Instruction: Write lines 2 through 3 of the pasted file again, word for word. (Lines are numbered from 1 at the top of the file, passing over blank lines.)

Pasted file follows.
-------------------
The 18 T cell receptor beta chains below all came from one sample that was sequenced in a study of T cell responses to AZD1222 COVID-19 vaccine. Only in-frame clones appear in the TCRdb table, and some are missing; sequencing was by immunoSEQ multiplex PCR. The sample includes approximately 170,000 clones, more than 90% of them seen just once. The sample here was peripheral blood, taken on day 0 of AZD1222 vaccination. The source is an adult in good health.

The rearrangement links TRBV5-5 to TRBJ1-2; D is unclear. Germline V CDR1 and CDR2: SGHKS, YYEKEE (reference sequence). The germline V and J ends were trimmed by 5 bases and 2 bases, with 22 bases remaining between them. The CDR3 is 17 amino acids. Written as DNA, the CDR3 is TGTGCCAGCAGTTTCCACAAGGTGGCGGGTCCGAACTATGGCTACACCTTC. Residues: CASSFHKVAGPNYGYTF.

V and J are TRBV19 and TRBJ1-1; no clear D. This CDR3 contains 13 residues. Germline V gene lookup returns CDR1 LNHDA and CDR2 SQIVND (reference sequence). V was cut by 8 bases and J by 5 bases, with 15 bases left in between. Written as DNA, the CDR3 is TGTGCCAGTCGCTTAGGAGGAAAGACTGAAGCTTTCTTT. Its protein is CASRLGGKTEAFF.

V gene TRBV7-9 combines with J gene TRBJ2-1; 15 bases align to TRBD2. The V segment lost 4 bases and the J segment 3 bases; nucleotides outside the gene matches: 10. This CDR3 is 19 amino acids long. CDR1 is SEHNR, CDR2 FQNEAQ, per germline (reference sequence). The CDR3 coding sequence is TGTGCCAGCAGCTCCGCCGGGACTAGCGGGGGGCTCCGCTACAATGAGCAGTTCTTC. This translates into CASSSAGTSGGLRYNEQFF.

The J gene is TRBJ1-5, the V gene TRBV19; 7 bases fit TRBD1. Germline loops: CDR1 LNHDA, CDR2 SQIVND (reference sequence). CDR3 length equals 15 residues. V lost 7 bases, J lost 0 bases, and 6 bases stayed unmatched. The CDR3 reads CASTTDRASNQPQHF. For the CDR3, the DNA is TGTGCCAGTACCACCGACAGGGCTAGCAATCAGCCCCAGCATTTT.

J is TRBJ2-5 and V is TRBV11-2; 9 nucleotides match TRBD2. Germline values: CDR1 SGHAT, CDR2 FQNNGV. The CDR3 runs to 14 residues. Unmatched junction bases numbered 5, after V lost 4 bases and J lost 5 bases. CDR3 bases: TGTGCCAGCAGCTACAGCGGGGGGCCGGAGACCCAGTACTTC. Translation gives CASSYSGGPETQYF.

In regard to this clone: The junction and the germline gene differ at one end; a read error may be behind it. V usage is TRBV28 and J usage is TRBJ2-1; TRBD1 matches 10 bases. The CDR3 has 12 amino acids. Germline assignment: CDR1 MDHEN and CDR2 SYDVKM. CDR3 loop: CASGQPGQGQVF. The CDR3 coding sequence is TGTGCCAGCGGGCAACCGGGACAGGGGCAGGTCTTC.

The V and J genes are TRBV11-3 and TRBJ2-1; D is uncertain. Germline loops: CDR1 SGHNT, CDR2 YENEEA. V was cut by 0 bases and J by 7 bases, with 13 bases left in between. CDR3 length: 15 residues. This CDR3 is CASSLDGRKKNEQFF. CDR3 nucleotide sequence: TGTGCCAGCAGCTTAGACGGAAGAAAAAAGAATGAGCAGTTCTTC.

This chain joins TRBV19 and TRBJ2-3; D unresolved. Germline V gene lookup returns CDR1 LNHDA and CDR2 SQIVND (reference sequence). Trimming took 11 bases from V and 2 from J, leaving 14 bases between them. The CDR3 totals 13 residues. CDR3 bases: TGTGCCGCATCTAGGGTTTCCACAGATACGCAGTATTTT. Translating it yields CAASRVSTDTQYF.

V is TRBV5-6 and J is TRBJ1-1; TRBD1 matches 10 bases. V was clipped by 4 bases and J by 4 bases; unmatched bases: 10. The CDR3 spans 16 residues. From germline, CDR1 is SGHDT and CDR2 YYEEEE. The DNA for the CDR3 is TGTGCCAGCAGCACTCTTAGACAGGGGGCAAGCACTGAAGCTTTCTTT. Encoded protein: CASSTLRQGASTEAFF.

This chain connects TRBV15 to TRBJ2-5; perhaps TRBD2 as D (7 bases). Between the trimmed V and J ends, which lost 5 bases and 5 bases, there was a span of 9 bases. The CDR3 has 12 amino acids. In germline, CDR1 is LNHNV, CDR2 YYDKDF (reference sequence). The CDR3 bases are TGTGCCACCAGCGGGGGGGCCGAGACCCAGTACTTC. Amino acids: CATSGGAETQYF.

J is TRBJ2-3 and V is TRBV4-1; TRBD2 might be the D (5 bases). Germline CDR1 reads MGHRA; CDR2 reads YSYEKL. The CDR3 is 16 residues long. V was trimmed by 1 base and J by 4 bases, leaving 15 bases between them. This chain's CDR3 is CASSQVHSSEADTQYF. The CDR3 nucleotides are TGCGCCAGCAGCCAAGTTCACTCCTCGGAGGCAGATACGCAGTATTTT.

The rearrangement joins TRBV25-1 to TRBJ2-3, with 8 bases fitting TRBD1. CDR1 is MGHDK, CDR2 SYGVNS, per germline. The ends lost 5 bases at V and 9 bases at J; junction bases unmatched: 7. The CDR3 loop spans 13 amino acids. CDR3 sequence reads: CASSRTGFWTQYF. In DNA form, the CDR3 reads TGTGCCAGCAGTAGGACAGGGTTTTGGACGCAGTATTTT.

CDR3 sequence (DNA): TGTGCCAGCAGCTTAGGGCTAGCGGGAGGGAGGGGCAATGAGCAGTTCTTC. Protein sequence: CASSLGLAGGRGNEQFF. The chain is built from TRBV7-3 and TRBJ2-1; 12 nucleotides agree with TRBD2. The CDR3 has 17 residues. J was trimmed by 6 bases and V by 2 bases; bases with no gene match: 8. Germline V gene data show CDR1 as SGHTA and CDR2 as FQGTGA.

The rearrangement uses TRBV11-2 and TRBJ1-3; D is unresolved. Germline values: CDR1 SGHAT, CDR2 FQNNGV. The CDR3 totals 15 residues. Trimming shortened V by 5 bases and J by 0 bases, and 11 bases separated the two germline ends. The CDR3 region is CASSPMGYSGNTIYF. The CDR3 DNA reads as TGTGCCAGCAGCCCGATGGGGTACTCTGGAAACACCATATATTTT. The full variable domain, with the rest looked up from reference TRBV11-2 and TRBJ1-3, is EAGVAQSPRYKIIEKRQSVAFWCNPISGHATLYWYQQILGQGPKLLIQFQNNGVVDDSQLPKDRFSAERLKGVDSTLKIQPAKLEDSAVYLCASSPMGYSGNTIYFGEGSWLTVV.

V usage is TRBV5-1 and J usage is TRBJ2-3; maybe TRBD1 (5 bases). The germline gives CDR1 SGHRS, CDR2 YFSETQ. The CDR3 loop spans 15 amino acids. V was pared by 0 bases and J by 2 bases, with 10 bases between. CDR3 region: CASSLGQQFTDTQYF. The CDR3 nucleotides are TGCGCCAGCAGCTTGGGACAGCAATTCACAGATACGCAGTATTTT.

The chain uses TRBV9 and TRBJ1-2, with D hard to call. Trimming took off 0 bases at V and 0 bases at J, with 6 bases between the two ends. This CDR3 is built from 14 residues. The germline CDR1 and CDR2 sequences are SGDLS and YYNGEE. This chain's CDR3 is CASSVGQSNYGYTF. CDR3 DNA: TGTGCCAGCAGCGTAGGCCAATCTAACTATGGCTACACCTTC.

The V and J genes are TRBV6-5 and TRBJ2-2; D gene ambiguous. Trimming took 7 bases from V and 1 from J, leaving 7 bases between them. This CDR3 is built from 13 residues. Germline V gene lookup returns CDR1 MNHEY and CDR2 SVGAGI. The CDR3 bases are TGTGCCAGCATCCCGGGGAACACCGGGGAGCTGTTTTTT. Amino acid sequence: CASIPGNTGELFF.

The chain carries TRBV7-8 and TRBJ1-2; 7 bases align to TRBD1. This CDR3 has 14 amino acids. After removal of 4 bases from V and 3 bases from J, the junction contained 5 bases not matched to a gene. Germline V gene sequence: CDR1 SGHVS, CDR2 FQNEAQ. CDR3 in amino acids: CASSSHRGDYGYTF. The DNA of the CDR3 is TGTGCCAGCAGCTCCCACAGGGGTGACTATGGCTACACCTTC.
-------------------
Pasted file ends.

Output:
The rearrangement links TRBV5-5 to TRBJ1-2; D is unclear. Germline V CDR1 and CDR2: SGHKS, YYEKEE (reference sequence). The germline V and J ends were trimmed by 5 bases and 2 bases, with 22 bases remaining between them. The CDR3 is 17 amino acids. Written as DNA, the CDR3 is TGTGCCAGCAGTTTCCACAAGGTGGCGGGTCCGAACTATGGCTACACCTTC. Residues: CASSFHKVAGPNYGYTF.

V and J are TRBV19 and TRBJ1-1; no clear D. This CDR3 contains 13 residues. Germline V gene lookup returns CDR1 LNHDA and CDR2 SQIVND (reference sequence). V was cut by 8 bases and J by 5 bases, with 15 bases left in between. Written as DNA, the CDR3 is TGTGCCAGTCGCTTAGGAGGAAAGACTGAAGCTTTCTTT. Its protein is CASRLGGKTEAFF.